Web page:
What The Big Hitters Do

By Steven R. Craig

All business people recognize that a business must grow or face inevitable decline and death. Ambitious agents must look at their business the same way.

Most agents agree the easiest way to grow their business is by working with clients who have larger, more complex insurance needs. In this article, I will explore key areas that separate agents who are the big hitters from those who are still struggling.

Seek To Understand. To paraphrase Stephen Covey, you must understand the client before you can expect him to understand you. Elite producers know that a clients life insurance needs dont exist in a vacuum and that they are inextricably linked to other long-range planning issues.

If you are going to work with doctors, you need to understand the business of medicine. If your target includes senior executives of small public companies, you need to understand the rigors and routines they face daily. Understanding the client is much more involved than just understanding the corporate balance sheet or knowing how to structure a buy/sell agreement. It also means understanding non-insurance solutions to the same problem and how one solution might be superior to another based on the clients specific situation.

The problem is agents often only engage in education on a “need-to-know” basis. To enter upscale markets, a more proactive approach to learning must be taken. For example, an associate of mine wanted to expand his practice to include Bank-Owned Life Insurance (BOLI). This market is so complex that he first had to learn the business of banking before he could make his first presentation. He had to understand asset/liability management, regulatory requirements and financial ratios that are important to directors, shareholders and regulators. He had to understand cost of capital, deployment of capital and more importantly, he had to understand the mindset of a community banker.

Only after he had done his study and aligned himself with a firm that specializes in the market was he able to break into this lucrative field.

Make Yourself Indispensable. Not long ago, a producer and I had a meeting with a very influential business manager. We were discussing one of the business managers centa-millionaire clients and his $50 million of life insurance. In that meeting, I learned why this producer consistently generates in excess of $1 million in new commissions. The business manager who advises ultrahigh net-worth clients stated plainly that this producer is “his guy” for creative insurance solutions. The relationship he had built with the business manager had made him an indispensable resource when it came to insurance planning.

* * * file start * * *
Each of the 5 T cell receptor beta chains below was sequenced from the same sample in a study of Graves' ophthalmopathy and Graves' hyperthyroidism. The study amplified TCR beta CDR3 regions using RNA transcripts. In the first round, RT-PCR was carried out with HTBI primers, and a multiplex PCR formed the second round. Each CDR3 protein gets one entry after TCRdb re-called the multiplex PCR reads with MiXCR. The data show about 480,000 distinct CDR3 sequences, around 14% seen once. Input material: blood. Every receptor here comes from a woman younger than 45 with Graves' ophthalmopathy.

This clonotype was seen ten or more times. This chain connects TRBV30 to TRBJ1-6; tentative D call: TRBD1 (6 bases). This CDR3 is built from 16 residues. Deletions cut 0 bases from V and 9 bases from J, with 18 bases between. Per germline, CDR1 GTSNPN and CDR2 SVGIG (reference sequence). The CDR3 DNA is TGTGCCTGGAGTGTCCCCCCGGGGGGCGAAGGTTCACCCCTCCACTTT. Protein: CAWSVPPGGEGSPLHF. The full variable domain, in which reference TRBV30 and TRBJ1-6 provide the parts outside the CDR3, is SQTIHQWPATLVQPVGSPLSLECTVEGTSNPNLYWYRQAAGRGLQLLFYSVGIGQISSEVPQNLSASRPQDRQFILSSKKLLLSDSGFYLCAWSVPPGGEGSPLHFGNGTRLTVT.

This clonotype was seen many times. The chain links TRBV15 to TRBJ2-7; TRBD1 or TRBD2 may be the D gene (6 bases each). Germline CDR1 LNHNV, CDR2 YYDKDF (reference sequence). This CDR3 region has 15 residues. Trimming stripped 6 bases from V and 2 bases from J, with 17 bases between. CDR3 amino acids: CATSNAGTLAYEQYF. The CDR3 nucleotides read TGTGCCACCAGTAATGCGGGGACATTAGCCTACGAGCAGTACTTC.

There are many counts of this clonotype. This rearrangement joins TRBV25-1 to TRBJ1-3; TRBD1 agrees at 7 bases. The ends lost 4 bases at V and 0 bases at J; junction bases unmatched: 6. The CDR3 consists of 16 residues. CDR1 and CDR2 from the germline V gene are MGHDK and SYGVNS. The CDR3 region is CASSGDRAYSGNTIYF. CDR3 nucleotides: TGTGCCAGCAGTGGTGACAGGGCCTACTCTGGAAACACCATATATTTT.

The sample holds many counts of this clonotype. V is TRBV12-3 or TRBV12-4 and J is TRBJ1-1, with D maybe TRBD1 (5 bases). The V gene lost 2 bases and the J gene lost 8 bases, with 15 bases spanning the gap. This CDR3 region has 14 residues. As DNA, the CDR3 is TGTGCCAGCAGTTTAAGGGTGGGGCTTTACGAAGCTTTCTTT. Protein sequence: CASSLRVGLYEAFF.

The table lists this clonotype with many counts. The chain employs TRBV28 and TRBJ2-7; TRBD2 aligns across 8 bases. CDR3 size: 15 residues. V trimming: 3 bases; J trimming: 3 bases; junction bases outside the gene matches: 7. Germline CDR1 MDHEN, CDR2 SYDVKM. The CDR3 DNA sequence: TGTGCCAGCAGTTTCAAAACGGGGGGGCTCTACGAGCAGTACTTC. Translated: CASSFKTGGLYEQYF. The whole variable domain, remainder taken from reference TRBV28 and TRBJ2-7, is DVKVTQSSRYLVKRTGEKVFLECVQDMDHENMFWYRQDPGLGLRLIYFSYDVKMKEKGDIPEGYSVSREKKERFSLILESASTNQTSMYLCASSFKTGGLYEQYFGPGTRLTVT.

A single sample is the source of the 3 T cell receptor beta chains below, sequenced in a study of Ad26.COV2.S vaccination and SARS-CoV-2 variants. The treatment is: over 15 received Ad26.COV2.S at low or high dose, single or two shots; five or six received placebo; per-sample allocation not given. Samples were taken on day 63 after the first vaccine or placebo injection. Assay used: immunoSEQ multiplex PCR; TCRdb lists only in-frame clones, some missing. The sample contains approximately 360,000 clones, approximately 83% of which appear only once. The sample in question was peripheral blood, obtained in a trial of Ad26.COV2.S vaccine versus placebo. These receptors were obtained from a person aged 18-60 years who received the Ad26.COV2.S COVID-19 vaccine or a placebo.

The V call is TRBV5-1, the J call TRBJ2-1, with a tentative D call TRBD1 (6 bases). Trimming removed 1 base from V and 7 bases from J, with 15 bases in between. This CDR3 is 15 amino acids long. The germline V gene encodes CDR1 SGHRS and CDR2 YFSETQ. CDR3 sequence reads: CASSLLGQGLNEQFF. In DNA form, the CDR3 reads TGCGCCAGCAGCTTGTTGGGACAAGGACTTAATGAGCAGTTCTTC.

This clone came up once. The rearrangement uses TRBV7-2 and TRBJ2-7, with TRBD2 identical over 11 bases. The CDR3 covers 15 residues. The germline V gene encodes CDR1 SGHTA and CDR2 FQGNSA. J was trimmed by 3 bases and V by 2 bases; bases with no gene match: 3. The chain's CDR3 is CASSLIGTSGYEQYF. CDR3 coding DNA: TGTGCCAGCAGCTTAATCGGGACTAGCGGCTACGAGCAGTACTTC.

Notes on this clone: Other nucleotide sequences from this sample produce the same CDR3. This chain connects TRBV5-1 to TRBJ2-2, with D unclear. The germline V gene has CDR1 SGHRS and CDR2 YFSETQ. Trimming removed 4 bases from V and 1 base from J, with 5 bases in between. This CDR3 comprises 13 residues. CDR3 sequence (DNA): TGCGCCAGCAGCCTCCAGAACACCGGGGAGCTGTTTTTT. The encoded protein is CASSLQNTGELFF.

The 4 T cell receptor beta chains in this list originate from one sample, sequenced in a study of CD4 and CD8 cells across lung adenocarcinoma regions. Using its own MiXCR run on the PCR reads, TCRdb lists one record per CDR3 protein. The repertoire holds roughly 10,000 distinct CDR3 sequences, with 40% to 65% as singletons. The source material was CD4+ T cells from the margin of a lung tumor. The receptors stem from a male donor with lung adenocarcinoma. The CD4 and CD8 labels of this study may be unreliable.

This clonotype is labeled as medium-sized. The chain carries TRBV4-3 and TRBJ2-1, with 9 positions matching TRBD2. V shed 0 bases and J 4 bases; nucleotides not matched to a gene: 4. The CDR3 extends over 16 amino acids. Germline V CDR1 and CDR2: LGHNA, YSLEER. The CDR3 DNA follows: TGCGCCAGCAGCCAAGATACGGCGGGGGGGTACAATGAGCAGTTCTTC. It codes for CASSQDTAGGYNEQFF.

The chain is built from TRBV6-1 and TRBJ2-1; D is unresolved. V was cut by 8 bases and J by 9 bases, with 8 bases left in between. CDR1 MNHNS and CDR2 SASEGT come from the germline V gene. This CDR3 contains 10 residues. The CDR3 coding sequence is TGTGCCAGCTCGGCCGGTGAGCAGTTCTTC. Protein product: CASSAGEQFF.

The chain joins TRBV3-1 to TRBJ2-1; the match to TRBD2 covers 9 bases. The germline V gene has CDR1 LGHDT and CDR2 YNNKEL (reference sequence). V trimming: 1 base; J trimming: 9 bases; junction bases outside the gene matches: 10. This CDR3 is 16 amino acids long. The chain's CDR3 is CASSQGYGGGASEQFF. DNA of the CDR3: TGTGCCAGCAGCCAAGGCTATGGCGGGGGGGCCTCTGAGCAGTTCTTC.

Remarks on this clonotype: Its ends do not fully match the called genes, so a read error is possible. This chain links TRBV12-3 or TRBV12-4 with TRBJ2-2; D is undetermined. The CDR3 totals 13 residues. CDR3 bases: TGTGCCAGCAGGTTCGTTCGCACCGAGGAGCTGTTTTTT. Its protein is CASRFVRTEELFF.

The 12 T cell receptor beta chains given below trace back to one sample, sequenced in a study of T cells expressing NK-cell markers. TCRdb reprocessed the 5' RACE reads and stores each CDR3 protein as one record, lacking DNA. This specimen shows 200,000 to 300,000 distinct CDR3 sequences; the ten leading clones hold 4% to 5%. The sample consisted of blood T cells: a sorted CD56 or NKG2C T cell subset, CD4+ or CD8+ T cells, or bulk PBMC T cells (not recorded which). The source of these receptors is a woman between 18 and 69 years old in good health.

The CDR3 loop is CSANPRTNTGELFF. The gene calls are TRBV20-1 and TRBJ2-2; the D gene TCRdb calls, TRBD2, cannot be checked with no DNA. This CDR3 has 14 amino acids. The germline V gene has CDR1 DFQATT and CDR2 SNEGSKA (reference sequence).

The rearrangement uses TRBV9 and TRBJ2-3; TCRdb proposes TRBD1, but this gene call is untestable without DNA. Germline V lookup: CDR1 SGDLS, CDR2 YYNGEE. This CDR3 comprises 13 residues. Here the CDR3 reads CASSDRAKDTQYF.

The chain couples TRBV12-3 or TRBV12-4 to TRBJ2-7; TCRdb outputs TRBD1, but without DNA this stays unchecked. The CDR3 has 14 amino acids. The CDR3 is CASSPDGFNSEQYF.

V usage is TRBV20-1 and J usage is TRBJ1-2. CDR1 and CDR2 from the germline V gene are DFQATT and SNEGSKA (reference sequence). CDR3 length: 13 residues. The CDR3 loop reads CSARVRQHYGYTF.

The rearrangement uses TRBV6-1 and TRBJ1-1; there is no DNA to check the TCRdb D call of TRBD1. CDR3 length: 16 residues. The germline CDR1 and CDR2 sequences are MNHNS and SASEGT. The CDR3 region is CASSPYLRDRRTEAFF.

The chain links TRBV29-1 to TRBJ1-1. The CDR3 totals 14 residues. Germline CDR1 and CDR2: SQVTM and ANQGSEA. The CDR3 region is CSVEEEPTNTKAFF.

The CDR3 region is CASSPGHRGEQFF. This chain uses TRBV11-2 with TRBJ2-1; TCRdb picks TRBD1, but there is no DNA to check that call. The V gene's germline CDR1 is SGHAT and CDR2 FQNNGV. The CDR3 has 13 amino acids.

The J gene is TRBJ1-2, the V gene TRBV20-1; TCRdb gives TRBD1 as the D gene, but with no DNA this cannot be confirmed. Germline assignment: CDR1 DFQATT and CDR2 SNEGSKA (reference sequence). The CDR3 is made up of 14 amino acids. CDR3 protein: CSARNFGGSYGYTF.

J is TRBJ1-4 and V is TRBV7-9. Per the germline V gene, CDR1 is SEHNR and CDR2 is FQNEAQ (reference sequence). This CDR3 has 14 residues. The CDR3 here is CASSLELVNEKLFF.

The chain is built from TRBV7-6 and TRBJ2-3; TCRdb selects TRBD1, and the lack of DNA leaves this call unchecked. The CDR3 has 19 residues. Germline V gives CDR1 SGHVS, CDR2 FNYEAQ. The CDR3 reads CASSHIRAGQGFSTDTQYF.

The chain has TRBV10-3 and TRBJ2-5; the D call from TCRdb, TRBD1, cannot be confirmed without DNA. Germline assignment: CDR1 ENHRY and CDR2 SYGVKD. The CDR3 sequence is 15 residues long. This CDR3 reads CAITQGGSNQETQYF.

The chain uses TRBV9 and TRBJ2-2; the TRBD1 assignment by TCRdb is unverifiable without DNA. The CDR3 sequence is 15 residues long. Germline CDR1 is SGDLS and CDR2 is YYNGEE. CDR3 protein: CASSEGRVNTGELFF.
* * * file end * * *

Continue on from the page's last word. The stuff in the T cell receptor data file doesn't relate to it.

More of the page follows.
Here are a few points that can help make you indispensable:

Be a team player–know your role and when to hand off to your teammate;

Put the clients interest first–always;

Recognize that the clients unique situation deserves a unique solution–not a pat answer; and,

Be knowledgeable in a variety of areas outside of insurance.

Developing your performance in these four areas will distance you from the pack of agents competing with you for the advisors attention.

Referrals Are A Two-Way Street. If you have made yourself indispensable, you have already made yourself a good candidate for referrals. But referrals are a two-way street, and in order to be successful you must give referrals as well as receive them. In professional services, our contacts are our inventory. The extent to which we share those contacts with other advisors will directly impact the referrals we get from them.

Professionals in this area often make (and take) introductions before an immediate business need is apparent. This way the parties can get to know and become comfortable with each other. Whether the contact leads to new business or to another referral, skillful practice of sending referrals out to other professionals results in a steady flow of referrals in to you.

The difference between modestly successful and wildly successful producers lies in subtle, yet distinctly different business practices. Luckily for the producer looking to achieve higher levels of success, these skills can be learned and that next level of achievement can be attained.

Steven R. Craig, CLU, ChFC, MSFS, has played the role of insurance agent, general agent and home office executive. He is based in Encino, Calif. He can be contacted via e-mail at srcraig47@aol.com.


Reproduced from National Underwriter Edition, February 10, 2003. Copyright 2003 by The National Underwriter Company in the serial publication. All rights reserved.Copyright in this article as an independent work may be held by the author.